I'm pretty much rambling here but it's hard to explain unless you've read the book. I definitely feel like I wouldn't have enjoyed the film as much if I hadn't read it beforehand as the movie isn't as ambiguous. It's almost like a simplified version of events. If like me, you had so many questions left unanswered after reading the book (and hated having them) then I'd suggest you watch the film as it leaves out most of the 'deep' parts which make you second-guess yourself trying to find meanings in things. However, if you liked the depth of the book and the mystery of it then you might be a little annoyed at how dumbed-down the film is. Much of the heavy-symbolism and metaphors are left out. One of my favourite things about the film is the title. Margo refers to the town she lives in as a 'paper town full of paper people' - nobody cares about anything that's important. It's all flimsy and fake, not even hard enough to be made of plastic. This is partly the reason why she hates it so much. The second meaning of paper towns refers to entirely fictitious places put on maps by cartographers so that they could tell if someone illegally made a copy. This meaning is also important as I feel like it reflects the image Q had of Margo - the idolised view of her was entirely made up in his head but it seemed so real to him that he convinced himself it was true. I also like this one as these fake towns were essentially 'traps' and that links to when Margo writes 'You will go to the paper towns and you will never come back.' which I took as her meaning that all these people who conform to society and live their 'normal' lives have been tricked into thinking that's the only way to be happy. There are so many different meanings but it all fits together so perfectly when you watch it.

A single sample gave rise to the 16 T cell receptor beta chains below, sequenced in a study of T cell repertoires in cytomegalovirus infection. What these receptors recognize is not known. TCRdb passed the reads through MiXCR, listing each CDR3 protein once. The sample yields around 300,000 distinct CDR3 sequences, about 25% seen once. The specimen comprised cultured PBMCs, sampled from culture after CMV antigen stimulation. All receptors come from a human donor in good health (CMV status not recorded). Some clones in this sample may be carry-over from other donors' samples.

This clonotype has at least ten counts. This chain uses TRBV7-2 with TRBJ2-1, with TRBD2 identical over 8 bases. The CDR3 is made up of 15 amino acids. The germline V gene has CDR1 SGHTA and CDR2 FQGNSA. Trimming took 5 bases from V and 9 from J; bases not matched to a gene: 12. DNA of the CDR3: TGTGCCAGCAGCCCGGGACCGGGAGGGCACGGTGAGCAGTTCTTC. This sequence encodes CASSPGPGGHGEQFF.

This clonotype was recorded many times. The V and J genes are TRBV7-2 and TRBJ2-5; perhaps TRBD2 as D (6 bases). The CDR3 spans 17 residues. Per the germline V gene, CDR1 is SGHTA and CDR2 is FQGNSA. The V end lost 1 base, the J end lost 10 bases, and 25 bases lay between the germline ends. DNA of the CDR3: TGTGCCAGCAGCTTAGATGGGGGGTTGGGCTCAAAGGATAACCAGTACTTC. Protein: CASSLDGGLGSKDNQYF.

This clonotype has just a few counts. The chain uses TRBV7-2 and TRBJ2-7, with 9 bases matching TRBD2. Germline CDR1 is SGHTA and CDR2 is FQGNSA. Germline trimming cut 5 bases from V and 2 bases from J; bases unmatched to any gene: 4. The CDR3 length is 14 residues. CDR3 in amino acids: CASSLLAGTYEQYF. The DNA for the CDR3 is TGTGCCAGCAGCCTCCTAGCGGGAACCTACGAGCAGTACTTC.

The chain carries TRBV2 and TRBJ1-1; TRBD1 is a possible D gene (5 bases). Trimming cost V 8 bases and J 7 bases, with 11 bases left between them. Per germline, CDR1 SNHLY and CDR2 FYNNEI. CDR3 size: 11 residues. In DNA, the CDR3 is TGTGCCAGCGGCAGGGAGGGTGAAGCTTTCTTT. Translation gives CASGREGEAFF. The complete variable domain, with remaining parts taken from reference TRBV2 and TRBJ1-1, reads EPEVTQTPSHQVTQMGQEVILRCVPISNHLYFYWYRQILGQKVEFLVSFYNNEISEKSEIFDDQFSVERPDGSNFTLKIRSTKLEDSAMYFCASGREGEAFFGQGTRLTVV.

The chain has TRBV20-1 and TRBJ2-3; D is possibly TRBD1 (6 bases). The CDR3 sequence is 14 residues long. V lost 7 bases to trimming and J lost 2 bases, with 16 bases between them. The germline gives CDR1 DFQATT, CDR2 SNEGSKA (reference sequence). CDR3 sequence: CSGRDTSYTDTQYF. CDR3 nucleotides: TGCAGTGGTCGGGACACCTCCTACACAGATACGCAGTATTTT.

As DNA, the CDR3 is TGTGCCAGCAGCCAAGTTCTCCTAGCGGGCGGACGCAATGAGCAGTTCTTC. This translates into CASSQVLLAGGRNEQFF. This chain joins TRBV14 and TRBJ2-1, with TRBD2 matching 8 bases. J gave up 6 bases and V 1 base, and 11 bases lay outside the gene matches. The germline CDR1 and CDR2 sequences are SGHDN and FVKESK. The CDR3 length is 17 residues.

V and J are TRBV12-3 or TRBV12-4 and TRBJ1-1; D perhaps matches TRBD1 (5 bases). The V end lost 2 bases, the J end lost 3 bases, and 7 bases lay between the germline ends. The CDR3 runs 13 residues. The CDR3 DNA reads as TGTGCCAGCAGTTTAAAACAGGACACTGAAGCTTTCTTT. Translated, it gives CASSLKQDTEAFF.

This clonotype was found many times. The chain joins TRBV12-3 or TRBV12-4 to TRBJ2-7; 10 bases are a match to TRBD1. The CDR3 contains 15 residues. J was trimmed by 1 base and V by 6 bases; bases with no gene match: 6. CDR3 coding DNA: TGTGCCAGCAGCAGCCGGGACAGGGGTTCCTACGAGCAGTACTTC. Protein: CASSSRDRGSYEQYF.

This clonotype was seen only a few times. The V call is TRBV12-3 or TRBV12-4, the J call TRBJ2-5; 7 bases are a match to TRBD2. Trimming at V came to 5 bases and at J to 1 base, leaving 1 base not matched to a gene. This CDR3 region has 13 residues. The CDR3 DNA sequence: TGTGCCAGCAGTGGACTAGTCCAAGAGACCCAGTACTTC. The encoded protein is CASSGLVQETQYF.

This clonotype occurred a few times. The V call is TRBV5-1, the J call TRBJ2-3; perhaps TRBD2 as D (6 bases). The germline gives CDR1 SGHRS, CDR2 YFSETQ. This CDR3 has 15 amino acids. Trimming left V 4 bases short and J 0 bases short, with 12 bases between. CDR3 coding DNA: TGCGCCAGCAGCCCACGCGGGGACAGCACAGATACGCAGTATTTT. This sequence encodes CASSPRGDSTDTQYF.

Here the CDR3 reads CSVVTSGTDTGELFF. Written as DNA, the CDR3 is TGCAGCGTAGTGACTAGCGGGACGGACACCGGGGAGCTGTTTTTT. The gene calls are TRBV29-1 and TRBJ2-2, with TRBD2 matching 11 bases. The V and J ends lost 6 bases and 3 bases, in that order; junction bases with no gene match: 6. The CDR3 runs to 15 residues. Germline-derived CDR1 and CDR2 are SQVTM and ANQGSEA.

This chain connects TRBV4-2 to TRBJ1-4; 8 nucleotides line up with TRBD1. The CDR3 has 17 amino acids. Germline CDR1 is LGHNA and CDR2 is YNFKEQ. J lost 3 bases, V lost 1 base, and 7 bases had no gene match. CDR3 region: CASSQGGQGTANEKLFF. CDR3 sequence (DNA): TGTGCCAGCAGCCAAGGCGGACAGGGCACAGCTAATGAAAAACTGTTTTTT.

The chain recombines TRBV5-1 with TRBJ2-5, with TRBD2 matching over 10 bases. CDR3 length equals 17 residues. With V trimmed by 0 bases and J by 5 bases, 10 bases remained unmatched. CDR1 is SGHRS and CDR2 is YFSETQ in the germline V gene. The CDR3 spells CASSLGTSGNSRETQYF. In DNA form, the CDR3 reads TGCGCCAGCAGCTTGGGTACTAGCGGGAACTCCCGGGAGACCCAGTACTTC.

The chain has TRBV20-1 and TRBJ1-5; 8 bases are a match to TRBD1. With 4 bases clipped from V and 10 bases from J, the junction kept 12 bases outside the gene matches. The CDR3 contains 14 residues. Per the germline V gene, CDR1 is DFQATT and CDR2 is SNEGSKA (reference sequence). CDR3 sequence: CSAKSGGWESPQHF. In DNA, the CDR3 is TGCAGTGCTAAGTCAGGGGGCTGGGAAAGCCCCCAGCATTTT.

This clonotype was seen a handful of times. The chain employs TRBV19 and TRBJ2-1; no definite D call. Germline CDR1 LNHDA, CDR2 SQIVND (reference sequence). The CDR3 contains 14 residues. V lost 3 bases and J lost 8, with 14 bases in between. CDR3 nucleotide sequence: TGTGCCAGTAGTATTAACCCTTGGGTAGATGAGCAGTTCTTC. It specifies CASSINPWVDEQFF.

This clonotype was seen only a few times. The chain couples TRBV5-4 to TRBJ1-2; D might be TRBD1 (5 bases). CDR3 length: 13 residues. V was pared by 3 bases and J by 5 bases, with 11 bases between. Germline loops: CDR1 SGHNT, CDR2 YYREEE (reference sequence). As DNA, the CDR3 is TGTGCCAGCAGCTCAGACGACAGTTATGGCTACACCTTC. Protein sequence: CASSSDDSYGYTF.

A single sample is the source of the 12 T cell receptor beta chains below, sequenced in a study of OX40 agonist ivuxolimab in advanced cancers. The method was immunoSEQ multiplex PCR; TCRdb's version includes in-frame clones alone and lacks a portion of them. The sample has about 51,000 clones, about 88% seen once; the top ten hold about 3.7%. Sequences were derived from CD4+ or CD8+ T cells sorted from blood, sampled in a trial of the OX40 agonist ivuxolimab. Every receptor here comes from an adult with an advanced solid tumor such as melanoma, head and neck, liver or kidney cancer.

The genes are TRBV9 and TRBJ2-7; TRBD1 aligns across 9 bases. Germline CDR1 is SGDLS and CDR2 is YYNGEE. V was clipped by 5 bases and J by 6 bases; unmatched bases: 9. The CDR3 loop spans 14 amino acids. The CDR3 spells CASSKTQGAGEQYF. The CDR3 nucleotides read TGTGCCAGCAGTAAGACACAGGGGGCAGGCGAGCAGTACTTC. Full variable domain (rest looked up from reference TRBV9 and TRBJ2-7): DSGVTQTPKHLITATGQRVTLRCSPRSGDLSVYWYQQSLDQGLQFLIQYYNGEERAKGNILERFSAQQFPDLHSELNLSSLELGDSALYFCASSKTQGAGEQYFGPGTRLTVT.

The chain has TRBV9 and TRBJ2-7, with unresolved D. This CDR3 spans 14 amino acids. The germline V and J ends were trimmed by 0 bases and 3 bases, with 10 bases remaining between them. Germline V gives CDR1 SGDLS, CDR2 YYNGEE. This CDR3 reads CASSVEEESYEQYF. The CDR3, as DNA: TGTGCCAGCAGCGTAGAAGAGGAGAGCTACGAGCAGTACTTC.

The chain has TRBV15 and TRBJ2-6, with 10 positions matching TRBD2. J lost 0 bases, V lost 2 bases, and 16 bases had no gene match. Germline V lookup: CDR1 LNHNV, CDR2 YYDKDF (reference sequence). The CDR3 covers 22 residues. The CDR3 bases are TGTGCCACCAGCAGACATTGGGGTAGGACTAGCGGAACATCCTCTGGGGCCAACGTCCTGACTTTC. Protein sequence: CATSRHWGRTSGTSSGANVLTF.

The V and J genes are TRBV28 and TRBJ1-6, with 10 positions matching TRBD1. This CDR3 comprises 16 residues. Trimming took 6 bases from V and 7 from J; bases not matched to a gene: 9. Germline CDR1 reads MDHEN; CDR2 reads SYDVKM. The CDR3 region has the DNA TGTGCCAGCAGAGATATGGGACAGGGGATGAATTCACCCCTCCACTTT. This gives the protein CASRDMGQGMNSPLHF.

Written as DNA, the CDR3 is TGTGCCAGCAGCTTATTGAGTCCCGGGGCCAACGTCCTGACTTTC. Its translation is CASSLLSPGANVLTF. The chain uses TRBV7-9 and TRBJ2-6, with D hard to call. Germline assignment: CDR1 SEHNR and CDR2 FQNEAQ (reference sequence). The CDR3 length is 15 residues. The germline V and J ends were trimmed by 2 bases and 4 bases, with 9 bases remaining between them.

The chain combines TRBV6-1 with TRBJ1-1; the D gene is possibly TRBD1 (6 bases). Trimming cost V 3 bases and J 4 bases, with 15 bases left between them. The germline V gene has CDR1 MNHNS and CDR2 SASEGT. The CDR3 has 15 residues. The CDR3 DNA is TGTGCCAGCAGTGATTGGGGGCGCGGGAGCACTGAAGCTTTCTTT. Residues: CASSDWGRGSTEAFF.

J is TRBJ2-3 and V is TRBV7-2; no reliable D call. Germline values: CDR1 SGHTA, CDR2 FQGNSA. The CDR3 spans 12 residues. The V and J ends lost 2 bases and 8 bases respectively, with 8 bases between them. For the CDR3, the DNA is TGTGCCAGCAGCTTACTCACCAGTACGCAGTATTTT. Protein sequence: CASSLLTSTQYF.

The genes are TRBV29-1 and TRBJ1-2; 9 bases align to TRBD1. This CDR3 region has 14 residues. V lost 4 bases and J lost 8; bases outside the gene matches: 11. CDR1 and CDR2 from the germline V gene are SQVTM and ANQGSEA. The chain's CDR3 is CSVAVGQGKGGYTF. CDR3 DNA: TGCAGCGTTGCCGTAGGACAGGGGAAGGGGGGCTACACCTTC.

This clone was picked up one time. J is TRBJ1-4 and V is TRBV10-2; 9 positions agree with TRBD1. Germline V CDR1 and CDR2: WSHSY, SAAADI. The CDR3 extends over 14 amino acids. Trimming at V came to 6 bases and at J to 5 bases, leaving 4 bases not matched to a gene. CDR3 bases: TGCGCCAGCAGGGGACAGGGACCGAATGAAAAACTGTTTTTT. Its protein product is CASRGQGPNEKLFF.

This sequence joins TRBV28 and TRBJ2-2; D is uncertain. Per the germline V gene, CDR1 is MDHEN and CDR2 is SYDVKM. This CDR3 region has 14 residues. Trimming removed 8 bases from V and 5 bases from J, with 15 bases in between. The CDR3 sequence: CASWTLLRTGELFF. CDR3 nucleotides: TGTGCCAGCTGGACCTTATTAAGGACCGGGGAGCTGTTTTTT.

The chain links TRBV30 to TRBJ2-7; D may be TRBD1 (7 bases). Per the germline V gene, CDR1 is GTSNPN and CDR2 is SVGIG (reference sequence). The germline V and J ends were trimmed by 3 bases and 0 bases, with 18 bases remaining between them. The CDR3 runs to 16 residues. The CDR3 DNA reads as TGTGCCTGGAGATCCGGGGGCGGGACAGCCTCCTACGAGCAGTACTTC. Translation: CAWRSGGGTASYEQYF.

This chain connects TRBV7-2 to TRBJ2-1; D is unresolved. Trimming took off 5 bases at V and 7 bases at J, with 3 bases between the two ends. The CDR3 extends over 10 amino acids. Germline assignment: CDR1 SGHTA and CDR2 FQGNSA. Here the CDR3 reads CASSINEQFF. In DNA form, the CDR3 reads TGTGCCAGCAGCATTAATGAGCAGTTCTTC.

Overall, I feel like the true message of this film will be overlooked or missed by so many. They will probably see it as John Green advocating the idea of a teenage guy objectifying a girl and perpetuating the 'manic pixie dream girl' stereotype but I feel like he's actually criticising and making fun of that very notion. We're told the story from Q's viewpoint but ultimately he is proved wrong. I feel like Margo definitely comes out the winner in this story (in fact, she does that all the way through) and John Green is actually not-so-secretly making fun of how ridiculous teenage boys are. The entire film proves a point about how dangerous it is to objectify and idolise people by doing that very thing and having the characters learn from it.

Of course, this is just my opinion and I welcome everyone to discuss their own interpretations below! This is just the interpretation of the book that I feel the movie represents the most.

Have you seen Paper Towns? Let me know what you thought of it!